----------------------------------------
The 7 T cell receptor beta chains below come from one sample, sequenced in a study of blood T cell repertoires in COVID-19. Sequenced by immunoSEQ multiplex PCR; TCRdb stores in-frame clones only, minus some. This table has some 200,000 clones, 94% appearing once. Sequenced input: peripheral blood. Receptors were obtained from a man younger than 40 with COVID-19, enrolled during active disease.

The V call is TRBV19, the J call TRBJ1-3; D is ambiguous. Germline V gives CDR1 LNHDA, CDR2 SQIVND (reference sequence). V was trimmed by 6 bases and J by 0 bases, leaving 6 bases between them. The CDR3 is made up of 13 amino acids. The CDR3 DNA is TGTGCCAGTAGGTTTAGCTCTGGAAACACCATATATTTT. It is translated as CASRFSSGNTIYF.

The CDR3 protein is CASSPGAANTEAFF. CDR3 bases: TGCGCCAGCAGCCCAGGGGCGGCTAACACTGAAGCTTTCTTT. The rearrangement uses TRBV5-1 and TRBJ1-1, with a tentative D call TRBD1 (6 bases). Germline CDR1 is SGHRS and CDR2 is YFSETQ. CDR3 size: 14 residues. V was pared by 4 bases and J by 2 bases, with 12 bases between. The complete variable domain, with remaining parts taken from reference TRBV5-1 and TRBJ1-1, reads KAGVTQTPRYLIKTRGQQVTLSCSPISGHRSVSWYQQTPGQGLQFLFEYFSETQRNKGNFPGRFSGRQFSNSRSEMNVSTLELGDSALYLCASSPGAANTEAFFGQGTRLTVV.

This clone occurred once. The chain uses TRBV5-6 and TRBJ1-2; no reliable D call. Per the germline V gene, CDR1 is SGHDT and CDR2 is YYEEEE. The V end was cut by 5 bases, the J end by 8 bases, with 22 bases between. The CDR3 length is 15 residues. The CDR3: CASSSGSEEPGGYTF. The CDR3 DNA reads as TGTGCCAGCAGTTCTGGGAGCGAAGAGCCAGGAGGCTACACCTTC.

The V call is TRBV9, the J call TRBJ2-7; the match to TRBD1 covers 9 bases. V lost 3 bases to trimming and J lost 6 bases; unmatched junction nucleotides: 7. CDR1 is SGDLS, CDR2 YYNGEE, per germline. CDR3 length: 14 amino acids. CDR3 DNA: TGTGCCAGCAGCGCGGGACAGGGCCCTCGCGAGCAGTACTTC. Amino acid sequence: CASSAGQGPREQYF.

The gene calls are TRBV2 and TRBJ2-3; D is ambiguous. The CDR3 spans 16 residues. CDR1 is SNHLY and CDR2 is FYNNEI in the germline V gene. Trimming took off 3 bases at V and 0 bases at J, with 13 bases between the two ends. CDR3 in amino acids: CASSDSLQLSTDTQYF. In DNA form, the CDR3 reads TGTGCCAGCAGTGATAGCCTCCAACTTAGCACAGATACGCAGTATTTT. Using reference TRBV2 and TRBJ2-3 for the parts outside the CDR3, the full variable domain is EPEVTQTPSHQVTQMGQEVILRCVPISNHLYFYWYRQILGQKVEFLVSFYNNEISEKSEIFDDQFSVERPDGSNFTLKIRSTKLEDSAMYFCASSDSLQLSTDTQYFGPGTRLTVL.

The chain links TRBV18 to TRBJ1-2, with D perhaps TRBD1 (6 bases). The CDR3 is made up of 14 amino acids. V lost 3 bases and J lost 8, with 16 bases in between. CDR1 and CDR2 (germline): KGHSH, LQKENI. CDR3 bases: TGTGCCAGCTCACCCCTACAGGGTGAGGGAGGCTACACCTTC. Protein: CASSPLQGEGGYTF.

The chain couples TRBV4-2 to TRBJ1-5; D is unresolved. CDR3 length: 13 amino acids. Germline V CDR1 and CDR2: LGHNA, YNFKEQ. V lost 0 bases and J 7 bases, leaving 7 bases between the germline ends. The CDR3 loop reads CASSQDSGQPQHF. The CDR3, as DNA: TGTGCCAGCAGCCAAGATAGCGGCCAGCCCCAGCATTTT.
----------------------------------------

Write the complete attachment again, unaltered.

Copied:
The 7 T cell receptor beta chains below come from one sample, sequenced in a study of blood T cell repertoires in COVID-19. Sequenced by immunoSEQ multiplex PCR; TCRdb stores in-frame clones only, minus some. This table has some 200,000 clones, 94% appearing once. Sequenced input: peripheral blood. Receptors were obtained from a man younger than 40 with COVID-19, enrolled during active disease.

The V call is TRBV19, the J call TRBJ1-3; D is ambiguous. Germline V gives CDR1 LNHDA, CDR2 SQIVND (reference sequence). V was trimmed by 6 bases and J by 0 bases, leaving 6 bases between them. The CDR3 is made up of 13 amino acids. The CDR3 DNA is TGTGCCAGTAGGTTTAGCTCTGGAAACACCATATATTTT. It is translated as CASRFSSGNTIYF.

The CDR3 protein is CASSPGAANTEAFF. CDR3 bases: TGCGCCAGCAGCCCAGGGGCGGCTAACACTGAAGCTTTCTTT. The rearrangement uses TRBV5-1 and TRBJ1-1, with a tentative D call TRBD1 (6 bases). Germline CDR1 is SGHRS and CDR2 is YFSETQ. CDR3 size: 14 residues. V was pared by 4 bases and J by 2 bases, with 12 bases between. The complete variable domain, with remaining parts taken from reference TRBV5-1 and TRBJ1-1, reads KAGVTQTPRYLIKTRGQQVTLSCSPISGHRSVSWYQQTPGQGLQFLFEYFSETQRNKGNFPGRFSGRQFSNSRSEMNVSTLELGDSALYLCASSPGAANTEAFFGQGTRLTVV.

This clone occurred once. The chain uses TRBV5-6 and TRBJ1-2; no reliable D call. Per the germline V gene, CDR1 is SGHDT and CDR2 is YYEEEE. The V end was cut by 5 bases, the J end by 8 bases, with 22 bases between. The CDR3 length is 15 residues. The CDR3: CASSSGSEEPGGYTF. The CDR3 DNA reads as TGTGCCAGCAGTTCTGGGAGCGAAGAGCCAGGAGGCTACACCTTC.

The V call is TRBV9, the J call TRBJ2-7; the match to TRBD1 covers 9 bases. V lost 3 bases to trimming and J lost 6 bases; unmatched junction nucleotides: 7. CDR1 is SGDLS, CDR2 YYNGEE, per germline. CDR3 length: 14 amino acids. CDR3 DNA: TGTGCCAGCAGCGCGGGACAGGGCCCTCGCGAGCAGTACTTC. Amino acid sequence: CASSAGQGPREQYF.

The gene calls are TRBV2 and TRBJ2-3; D is ambiguous. The CDR3 spans 16 residues. CDR1 is SNHLY and CDR2 is FYNNEI in the germline V gene. Trimming took off 3 bases at V and 0 bases at J, with 13 bases between the two ends. CDR3 in amino acids: CASSDSLQLSTDTQYF. In DNA form, the CDR3 reads TGTGCCAGCAGTGATAGCCTCCAACTTAGCACAGATACGCAGTATTTT. Using reference TRBV2 and TRBJ2-3 for the parts outside the CDR3, the full variable domain is EPEVTQTPSHQVTQMGQEVILRCVPISNHLYFYWYRQILGQKVEFLVSFYNNEISEKSEIFDDQFSVERPDGSNFTLKIRSTKLEDSAMYFCASSDSLQLSTDTQYFGPGTRLTVL.

The chain links TRBV18 to TRBJ1-2, with D perhaps TRBD1 (6 bases). The CDR3 is made up of 14 amino acids. V lost 3 bases and J lost 8, with 16 bases in between. CDR1 and CDR2 (germline): KGHSH, LQKENI. CDR3 bases: TGTGCCAGCTCACCCCTACAGGGTGAGGGAGGCTACACCTTC. Protein: CASSPLQGEGGYTF.

The chain couples TRBV4-2 to TRBJ1-5; D is unresolved. CDR3 length: 13 amino acids. Germline V CDR1 and CDR2: LGHNA, YNFKEQ. V lost 0 bases and J 7 bases, leaving 7 bases between the germline ends. The CDR3 loop reads CASSQDSGQPQHF. The CDR3, as DNA: TGTGCCAGCAGCCAAGATAGCGGCCAGCCCCAGCATTTT.